Braking barriers

When a lamination has to protect against moisture, gas, or light, the barriers are provided by one or more substrates. There is no official category of barrier adhesives, but that need not be an indictment against its feasibility. The concept can be thought of as auxiliary to the preceding discussion on thinner laminates. Reworded, if source reduction reduces barrier, to what extent might the adhesive compensate? The aforementioned elements that necessitate barrier pose different levels of challenge, but that's no reason to permit conventional thinking and convenient assumptions to thwart the imaginative investigation of possibilities.

The notion of barrier can be widened to include protection of the other components of a lamination. Electron-beam (EB) radiation has its benefits as a method of curing adhesives (see Searching for a cure, in the 3/9/10 Packaging Insights Newsletter) but can penetrate down to a heat-seal coating, negatively affecting it. It establishes the need for EB-curable adhesives formulated to absorb the necessary amount of energy, while serving as a barrier that protects other coatings.
On the flipside, adhesives are capable of attacking another coating, which can happen when a solventless adhesive is applied to a substrate, which in turn, is laminated to a reverse-printed substrate. Adhesive and ink not only are in direct contact with one another, but remain so for the days required for the adhesive to fully cure. During that time, the adhesive can penetrate the ink, resulting in poor bonding that can lead to delamination, or at the very least, to poor print aesthetics. Such results occur repeatedly when the ink in question is water-based (a choice that's growing in popularity for environmental reasons) but solvent-based inks also are vulnerable. An adhesive that needs no barrier between itself and the ink addresses a demonstrated need.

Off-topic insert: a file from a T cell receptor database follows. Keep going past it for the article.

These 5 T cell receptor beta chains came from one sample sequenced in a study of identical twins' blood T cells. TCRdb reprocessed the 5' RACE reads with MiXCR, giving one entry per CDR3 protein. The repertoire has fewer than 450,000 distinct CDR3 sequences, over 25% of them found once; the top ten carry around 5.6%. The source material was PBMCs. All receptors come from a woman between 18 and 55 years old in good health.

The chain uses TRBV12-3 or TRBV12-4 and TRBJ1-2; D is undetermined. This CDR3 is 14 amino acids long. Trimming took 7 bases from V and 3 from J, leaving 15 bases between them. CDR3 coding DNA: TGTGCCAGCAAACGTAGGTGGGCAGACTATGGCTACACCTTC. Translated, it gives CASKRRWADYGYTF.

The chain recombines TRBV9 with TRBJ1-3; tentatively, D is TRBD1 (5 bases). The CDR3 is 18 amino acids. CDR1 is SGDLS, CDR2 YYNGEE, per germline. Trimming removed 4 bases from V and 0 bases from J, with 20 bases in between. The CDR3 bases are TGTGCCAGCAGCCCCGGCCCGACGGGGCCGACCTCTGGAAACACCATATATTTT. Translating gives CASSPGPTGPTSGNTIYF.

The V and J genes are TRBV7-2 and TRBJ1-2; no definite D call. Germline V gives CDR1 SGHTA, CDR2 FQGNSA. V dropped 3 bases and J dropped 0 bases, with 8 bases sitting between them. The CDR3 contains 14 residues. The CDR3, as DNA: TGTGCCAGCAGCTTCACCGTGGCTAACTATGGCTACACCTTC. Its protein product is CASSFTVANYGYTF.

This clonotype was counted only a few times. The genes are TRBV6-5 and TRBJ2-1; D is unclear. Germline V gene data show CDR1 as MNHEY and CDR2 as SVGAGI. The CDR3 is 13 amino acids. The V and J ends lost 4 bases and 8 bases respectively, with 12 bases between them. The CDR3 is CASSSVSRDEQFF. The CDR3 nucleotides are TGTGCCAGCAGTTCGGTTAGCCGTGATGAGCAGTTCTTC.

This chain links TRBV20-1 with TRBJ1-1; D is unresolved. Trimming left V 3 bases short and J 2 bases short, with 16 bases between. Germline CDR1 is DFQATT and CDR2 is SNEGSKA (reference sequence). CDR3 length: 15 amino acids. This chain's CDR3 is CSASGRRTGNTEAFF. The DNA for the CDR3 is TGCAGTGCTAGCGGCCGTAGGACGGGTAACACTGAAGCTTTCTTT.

Bio-materials and sustainability

Even some brand-owners who remain unconvinced that there's a bright future for bio-materials in packaging are not willing to risk being wrong and lose market share. That guarantees continued investigation and experimentation, some of it directed at laminations, and thereby driving the need for compatible adhesives.

Polylactic acid (PLA), the biggest member of the category, unsurprisingly has the interest of raw material (adhesive) suppliers, and there are adhesives on the market that purport to be formulated for PLA. What should not be assumed, however, is that a PLA substrate is all bio-material. It likely contains a variety of additives to improve such properties as impact resistance, melt strength, tensile strength, shear strength, and machinability. What that means is that the adhesive should be compatible with the PLA as modified by additives. That's an easier task when additives and adhesive come from the same raw material supplier and have been co-formulated for compatibility.

If the adhesive, itself, is a bio-material, the sustainability of the lamination is potentially raised. Consequently, adhesives derived from plants have been commercialized and development efforts continue.
On the other hand, laminations have been criticized for a lack of recyclability, owing to their disparate components. Whether laminations ever will be as recyclable as some of the more homogenous types of packaging is debatable; regardless, adhesives can play a role, either by being removable (at reasonable cost), or if not, being recyclable along with the substrate(s).

Layers of opportunities

Adhesives can be of the special variety in many more ways than mentioned herein. Opportunities with adhesives are layered, like the laminations themselves. In the end, a lamination is a good analogy for the needed partnership among brand-owner, raw-material supplier, and converter—each performing a function that contributes to the whole, bonded by mutual interests.

Sterling Anthony is a consultant, specializing in the strategic use of marketing, logistics, and packaging.  His contact information is: 100 Renaissance Center-176, Detroit, MI 48243; 313-531-1875 office; 313-531-1972 fax;